Building my own PVR: Why?

Why would anyone in their right mind want to build their own Personal Video Recorder (PVR) when something can be picked up from the local electrical superstore for a couple of hundred bucks? And there’s such a great selection to choose from! For me to begin to answer this, let’s examine the stash of equipment I have for recording free-to-air TV to identify the limitations.

Cream of the crop, I have a Samsung Blu-ray player model BD-H8500A-XY with twin HD tuners and a 500GB HDD.  Pretty impressive huh?! Not really. Two significant issues I have with this unit are:

  1. It is a closed system. You cannot transfer anything that you record out of the system. The internal HDD can’t be shared on the home network. When the HDD fills up, you have to decide what you’re going to delete off it to make space for new recordings.
  2. It is region specific and there is no known hack to get around this. I have some Japanese DVDs that will not play on this unit.


Second in line is a Pioneer DVD recorder model DVR-550HX-S with a single SD tuner and 160GB HDD. The issues I have with this unit are:

  1. It is also a closed system. The internal HDD can’t be shared on the home network. . While I can, in a manner of speaking, get recordings off the HDD via the DVD recorder, it’s not ideal. It has to be in a DVD format. I’m not able, for instance, to pull off a recording as an MPEG-2 file.
  2. It is region specific, but there appears to be a hack for it. I’ve not tried it though.
  3. It has an SD tuner, which is not ideal.


While not a TV recorder, I also own a Sony BDP-S350 Blu-ray Player. I keep it around because I have hacked it to be region free so it will play my DVDs from Japan.


Somewhere stored away,  I also have an Astone AP-360 Media player. Now, this was more to my liking. This unit has a built-in HD tuner. It has an internal HDD that could be shared on the home network so that recordings could be pulled off. The solution to all my TV recording woes. However, it was not to be. The unit was woefully unstable and since the company Astone folded, the unit has been relegated to the bottom of a drawer.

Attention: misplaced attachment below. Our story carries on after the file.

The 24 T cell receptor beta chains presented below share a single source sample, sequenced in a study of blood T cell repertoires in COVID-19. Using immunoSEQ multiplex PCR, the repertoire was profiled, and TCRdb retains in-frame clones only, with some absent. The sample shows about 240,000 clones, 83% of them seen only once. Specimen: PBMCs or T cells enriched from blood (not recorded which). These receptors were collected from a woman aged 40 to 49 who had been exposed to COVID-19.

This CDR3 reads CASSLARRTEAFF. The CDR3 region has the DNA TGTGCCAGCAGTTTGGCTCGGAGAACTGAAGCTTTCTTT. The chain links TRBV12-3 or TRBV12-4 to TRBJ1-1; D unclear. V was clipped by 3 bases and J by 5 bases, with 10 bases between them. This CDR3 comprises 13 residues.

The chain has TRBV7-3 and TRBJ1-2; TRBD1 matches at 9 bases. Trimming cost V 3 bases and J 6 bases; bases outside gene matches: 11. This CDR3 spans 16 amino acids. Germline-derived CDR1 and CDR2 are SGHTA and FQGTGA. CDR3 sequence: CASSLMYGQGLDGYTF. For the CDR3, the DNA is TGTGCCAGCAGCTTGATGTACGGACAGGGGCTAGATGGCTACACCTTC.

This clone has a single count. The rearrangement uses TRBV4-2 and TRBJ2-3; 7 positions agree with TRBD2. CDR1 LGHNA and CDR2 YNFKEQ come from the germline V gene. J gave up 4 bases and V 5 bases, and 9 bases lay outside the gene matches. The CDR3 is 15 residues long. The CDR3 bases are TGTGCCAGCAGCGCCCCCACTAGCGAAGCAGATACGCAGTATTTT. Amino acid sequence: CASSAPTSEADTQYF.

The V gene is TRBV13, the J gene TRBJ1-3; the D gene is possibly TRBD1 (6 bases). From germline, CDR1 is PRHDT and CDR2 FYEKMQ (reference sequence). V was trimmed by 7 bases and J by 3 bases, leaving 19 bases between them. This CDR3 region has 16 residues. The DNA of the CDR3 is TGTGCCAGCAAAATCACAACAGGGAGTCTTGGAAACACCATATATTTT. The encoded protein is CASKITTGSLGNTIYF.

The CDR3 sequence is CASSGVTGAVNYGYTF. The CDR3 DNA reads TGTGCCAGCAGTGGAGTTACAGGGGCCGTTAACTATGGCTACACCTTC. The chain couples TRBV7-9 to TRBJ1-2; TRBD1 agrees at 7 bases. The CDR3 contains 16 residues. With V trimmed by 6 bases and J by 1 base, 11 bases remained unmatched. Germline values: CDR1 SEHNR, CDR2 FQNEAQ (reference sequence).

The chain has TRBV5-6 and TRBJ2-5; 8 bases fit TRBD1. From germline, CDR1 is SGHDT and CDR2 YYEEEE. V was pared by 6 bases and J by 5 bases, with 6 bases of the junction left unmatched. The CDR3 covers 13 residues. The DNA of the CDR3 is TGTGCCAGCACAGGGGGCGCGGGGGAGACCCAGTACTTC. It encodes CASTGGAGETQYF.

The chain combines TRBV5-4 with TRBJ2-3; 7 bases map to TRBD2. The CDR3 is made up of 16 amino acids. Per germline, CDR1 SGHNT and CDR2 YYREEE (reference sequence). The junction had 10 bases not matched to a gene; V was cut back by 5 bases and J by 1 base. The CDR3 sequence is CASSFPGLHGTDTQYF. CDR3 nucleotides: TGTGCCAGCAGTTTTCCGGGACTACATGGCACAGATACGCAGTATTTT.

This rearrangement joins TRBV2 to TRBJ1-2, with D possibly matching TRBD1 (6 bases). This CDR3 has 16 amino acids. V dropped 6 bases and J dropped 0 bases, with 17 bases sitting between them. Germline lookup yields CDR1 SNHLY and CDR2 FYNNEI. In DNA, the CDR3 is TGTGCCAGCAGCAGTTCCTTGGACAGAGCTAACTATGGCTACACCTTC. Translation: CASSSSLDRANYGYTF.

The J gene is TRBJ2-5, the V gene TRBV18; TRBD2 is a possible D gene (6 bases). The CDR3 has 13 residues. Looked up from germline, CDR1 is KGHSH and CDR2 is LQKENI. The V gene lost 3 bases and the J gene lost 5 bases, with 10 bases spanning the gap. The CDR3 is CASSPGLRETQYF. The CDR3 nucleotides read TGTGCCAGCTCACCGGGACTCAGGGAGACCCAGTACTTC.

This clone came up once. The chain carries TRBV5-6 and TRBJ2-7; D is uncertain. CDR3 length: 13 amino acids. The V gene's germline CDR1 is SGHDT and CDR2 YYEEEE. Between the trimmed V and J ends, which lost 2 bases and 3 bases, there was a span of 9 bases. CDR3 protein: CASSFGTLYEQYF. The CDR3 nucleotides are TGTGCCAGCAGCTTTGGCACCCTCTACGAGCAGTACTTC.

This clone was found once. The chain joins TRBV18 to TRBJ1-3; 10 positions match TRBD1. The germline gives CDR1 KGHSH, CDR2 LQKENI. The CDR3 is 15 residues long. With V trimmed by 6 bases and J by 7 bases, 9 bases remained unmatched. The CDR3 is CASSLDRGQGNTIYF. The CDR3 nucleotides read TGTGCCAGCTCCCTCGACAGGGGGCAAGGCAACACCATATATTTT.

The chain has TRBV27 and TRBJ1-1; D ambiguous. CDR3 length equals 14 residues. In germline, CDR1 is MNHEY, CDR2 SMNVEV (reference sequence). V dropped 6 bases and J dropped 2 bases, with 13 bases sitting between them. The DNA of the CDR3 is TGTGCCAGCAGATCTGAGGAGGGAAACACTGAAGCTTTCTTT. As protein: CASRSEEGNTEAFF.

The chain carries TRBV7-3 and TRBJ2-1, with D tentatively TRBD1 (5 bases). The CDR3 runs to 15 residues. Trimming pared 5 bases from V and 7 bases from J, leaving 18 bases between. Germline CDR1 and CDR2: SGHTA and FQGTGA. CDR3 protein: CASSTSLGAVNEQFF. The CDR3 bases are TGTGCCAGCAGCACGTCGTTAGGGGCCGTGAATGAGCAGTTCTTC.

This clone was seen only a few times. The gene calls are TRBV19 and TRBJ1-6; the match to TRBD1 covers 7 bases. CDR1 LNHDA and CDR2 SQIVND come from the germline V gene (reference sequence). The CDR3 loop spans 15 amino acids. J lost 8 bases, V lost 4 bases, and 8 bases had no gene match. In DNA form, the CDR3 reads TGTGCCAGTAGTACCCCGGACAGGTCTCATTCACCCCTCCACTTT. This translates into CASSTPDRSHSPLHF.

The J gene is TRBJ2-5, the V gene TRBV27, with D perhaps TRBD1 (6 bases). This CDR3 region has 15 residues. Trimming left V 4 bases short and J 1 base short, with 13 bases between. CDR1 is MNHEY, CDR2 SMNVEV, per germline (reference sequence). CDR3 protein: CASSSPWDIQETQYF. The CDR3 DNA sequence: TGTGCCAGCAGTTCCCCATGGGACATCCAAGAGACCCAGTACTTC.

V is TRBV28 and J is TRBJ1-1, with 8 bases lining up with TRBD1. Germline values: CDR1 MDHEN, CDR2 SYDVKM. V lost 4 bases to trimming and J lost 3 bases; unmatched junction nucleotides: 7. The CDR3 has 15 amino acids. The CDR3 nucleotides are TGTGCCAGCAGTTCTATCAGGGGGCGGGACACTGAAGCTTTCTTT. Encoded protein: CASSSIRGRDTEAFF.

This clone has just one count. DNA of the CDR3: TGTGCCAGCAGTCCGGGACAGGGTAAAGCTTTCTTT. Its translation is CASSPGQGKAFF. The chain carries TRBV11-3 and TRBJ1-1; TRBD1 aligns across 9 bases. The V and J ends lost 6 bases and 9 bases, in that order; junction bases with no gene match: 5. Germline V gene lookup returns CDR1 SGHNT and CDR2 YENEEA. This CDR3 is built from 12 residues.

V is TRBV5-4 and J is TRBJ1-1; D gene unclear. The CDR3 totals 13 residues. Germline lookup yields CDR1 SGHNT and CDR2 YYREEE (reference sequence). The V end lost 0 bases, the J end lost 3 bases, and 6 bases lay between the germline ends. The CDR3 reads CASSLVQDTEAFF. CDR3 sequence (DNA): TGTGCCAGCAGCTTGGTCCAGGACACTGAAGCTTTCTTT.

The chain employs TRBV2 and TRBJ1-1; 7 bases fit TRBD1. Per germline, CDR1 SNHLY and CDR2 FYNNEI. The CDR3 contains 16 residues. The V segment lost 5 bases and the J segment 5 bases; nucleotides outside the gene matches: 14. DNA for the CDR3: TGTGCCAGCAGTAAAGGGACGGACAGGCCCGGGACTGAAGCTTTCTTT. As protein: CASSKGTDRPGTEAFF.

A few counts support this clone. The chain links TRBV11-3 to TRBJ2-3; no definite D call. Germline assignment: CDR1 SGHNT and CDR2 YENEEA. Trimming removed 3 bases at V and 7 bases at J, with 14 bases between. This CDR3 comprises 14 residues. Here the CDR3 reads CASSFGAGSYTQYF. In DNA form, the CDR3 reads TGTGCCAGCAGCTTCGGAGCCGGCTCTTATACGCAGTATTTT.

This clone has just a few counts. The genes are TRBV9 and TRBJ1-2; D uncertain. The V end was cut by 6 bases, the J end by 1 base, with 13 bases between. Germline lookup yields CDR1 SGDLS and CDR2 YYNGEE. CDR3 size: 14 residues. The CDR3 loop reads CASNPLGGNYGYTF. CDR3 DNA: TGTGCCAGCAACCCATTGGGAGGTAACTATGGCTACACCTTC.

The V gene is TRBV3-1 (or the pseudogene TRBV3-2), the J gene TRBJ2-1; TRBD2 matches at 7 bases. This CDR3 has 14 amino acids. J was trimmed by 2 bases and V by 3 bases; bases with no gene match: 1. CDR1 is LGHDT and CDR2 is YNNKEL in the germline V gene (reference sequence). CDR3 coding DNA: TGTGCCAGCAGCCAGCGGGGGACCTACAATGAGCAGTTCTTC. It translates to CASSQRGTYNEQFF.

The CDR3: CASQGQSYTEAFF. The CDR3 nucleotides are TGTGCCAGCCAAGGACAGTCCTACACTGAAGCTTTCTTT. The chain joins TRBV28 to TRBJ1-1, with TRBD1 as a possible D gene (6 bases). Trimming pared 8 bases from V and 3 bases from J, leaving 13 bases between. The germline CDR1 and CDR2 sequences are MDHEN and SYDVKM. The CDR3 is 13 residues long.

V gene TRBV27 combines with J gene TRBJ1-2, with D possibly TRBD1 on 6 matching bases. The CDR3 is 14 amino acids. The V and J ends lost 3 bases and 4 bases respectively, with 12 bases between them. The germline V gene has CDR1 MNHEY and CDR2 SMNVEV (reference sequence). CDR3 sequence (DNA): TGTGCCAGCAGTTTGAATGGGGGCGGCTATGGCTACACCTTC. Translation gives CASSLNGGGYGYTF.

All of the units I own perform some function well, but none do everything that I require. They are all also taking up valuable real estate in my home and I’d like to consolidate. The first three units above sit in my hi-fi cabinet. Wouldn’t it be fantastic to replace them all with a single unit and in the process recover all that real estate?

So, what am I looking for in a PVR? Here’s the list of desirable characteristics:

  1. A single unit to replace what I already have so that I can declutter and recover some space in my hi-fi cabinet;
  2. The feel of a bought appliance rather than a PC;
  3. Has an optical device that will not only play Blu-ray, DVD and CD disks, but will also write to said media;
  4. The unit needs to be region-free to be able to play optical media from anywhere in the world;
  5. The ability to record free-to-air TV; and
  6. The ability to share the unit’s internal HDD within the home network so that recordings can be moved to or viewed from other devices.

Is there anything commercial that fits the bill? Not that I’ve seen. So, there you go. I’ve  now built a case for rolling my own PVR.

In my next post, of this multipart series, I’ll present the hardware I’ve used to meet the desired specifications. In a subsequent post, I’ll look at the software required to tie it all together. There may be one of two additional posts thereafter that look at specific aspects of the build.

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